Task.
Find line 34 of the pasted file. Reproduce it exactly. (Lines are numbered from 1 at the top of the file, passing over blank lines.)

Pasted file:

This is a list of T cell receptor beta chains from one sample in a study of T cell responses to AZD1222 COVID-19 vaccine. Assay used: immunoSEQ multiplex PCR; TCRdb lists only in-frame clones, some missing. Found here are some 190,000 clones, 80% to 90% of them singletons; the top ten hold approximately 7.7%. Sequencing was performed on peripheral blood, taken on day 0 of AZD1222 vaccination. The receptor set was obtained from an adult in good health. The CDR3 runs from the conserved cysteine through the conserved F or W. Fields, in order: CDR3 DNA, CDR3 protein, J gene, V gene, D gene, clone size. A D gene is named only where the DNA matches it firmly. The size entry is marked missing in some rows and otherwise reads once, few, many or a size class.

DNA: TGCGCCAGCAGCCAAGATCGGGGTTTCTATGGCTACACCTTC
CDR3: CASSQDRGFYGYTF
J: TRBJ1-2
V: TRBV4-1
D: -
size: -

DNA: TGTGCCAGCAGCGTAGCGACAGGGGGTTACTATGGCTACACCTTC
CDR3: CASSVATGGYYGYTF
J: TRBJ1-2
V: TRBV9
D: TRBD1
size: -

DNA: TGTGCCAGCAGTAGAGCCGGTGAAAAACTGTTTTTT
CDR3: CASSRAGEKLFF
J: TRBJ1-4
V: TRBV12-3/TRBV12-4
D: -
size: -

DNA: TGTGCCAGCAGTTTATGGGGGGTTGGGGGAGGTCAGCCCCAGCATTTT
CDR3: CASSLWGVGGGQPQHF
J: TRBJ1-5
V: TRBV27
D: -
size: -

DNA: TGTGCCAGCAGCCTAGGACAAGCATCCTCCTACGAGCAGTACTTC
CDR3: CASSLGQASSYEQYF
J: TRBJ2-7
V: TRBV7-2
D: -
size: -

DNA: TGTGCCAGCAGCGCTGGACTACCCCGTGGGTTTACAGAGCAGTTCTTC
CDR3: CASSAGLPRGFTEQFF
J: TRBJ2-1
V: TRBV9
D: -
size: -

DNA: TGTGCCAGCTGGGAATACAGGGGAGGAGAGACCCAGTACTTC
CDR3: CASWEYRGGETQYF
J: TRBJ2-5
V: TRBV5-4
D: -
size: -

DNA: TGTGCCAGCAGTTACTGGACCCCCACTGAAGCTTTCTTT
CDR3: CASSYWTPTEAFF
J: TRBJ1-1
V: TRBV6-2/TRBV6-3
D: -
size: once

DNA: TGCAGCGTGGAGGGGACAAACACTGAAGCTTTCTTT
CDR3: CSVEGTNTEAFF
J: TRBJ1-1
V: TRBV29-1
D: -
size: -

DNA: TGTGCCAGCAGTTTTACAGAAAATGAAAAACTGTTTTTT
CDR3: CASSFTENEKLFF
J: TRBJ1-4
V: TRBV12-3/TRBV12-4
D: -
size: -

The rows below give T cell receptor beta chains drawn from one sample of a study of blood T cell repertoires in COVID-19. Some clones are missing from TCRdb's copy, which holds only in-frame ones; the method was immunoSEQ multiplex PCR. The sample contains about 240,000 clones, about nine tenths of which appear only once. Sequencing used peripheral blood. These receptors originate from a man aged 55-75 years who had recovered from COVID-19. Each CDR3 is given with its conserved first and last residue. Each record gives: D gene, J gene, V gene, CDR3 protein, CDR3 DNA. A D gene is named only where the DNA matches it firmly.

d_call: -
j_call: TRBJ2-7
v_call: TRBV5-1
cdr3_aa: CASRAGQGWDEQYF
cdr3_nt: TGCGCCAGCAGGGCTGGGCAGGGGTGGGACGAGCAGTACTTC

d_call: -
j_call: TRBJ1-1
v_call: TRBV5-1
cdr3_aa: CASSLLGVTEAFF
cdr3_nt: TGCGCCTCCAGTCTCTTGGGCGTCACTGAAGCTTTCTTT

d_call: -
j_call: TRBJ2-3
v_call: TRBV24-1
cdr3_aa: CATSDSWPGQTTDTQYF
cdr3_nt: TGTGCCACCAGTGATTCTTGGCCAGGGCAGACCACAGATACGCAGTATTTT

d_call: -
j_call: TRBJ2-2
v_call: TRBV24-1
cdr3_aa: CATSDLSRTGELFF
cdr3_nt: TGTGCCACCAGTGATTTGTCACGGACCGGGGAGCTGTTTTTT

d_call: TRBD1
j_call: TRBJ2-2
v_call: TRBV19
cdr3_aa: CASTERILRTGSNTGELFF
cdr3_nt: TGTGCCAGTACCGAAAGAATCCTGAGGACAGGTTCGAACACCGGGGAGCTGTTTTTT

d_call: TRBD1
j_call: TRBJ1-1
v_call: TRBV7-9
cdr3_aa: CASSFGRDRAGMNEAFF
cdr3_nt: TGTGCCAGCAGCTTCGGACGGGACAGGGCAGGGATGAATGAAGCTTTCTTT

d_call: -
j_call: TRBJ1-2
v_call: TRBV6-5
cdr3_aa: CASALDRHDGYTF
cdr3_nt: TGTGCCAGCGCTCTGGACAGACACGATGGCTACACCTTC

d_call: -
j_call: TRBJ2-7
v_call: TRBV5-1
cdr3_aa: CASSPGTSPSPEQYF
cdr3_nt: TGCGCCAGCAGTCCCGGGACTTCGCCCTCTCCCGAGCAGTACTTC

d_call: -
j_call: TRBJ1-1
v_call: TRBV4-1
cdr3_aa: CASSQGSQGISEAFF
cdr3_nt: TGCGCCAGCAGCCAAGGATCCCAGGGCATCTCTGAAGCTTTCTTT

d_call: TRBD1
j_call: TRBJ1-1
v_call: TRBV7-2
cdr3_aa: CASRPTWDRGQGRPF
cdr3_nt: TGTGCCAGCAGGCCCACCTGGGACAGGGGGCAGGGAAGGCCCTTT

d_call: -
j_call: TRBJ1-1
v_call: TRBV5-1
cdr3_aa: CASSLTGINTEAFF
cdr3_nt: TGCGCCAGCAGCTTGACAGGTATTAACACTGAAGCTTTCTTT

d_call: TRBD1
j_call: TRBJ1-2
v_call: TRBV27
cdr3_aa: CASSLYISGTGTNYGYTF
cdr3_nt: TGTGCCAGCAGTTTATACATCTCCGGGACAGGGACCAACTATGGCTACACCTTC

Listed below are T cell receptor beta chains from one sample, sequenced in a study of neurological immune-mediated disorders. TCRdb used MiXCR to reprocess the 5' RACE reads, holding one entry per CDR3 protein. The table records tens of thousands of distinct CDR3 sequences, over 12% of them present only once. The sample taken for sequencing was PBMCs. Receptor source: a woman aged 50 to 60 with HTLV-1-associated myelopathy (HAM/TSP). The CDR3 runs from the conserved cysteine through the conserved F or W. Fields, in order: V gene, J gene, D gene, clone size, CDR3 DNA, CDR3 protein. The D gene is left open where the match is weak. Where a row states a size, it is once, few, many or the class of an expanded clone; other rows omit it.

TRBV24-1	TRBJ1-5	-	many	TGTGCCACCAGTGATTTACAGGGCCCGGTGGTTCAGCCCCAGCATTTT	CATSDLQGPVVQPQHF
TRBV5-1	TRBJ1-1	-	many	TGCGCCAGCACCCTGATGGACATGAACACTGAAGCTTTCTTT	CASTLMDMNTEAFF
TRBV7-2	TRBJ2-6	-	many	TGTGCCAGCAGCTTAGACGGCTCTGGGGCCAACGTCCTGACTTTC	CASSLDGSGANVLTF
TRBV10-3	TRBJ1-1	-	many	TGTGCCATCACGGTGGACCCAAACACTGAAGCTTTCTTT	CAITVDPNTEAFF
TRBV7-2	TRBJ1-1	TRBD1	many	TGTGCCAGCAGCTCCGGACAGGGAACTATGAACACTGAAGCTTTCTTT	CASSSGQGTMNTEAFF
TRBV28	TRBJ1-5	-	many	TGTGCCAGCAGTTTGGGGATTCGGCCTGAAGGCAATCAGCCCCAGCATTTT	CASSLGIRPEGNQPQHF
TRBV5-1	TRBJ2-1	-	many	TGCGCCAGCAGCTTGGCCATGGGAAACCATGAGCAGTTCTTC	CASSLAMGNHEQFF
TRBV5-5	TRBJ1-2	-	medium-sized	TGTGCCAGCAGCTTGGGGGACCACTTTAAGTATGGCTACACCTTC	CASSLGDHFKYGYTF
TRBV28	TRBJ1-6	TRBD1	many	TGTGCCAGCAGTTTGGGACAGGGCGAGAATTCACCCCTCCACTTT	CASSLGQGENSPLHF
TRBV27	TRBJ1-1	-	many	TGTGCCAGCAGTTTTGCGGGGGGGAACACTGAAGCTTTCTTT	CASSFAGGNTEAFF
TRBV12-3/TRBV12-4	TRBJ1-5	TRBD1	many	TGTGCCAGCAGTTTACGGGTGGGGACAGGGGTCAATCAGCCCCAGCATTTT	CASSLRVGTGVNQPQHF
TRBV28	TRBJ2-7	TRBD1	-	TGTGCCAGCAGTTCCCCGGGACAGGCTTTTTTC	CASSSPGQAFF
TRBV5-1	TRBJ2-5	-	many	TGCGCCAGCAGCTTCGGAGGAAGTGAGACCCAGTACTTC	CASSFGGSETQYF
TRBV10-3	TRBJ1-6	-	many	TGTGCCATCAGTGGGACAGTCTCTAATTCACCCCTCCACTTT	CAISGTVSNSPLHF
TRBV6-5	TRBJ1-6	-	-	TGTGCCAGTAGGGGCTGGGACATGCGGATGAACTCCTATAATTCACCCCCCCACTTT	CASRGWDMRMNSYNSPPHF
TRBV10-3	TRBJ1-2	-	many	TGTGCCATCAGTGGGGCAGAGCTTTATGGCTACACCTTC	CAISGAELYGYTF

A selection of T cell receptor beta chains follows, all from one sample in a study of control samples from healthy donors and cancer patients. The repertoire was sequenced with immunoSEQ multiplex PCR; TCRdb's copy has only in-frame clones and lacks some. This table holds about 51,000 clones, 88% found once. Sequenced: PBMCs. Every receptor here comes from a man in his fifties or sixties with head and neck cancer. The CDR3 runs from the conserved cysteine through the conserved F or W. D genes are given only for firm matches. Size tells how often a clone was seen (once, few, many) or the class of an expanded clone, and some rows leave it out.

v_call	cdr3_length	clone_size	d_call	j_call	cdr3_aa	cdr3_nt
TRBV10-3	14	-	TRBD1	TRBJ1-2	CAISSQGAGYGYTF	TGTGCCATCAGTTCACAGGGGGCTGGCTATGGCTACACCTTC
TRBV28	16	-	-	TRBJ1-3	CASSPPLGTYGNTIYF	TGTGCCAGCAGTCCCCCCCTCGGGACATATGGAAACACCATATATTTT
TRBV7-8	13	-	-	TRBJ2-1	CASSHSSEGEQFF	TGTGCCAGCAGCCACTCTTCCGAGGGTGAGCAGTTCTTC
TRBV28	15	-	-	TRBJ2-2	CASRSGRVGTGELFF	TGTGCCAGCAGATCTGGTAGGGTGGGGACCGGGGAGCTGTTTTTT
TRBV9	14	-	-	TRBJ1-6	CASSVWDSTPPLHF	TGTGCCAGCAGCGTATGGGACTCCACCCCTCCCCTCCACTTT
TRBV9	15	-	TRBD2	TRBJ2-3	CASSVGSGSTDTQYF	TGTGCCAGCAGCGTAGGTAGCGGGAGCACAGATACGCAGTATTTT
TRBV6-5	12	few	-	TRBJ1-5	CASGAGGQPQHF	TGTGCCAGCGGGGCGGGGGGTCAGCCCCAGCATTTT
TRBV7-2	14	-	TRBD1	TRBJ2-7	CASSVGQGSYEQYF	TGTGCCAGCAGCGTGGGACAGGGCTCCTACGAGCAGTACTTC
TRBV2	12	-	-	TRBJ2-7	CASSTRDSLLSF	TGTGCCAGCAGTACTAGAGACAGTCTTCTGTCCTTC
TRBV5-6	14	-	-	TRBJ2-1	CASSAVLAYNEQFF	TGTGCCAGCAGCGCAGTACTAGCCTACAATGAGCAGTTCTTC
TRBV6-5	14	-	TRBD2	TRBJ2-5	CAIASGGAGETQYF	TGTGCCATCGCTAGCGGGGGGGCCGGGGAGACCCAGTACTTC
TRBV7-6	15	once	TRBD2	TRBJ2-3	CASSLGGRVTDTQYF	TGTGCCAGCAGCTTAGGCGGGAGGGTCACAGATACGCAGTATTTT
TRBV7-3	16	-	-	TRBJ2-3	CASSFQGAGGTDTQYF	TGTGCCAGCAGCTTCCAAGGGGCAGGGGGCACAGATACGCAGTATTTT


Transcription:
J: TRBJ2-1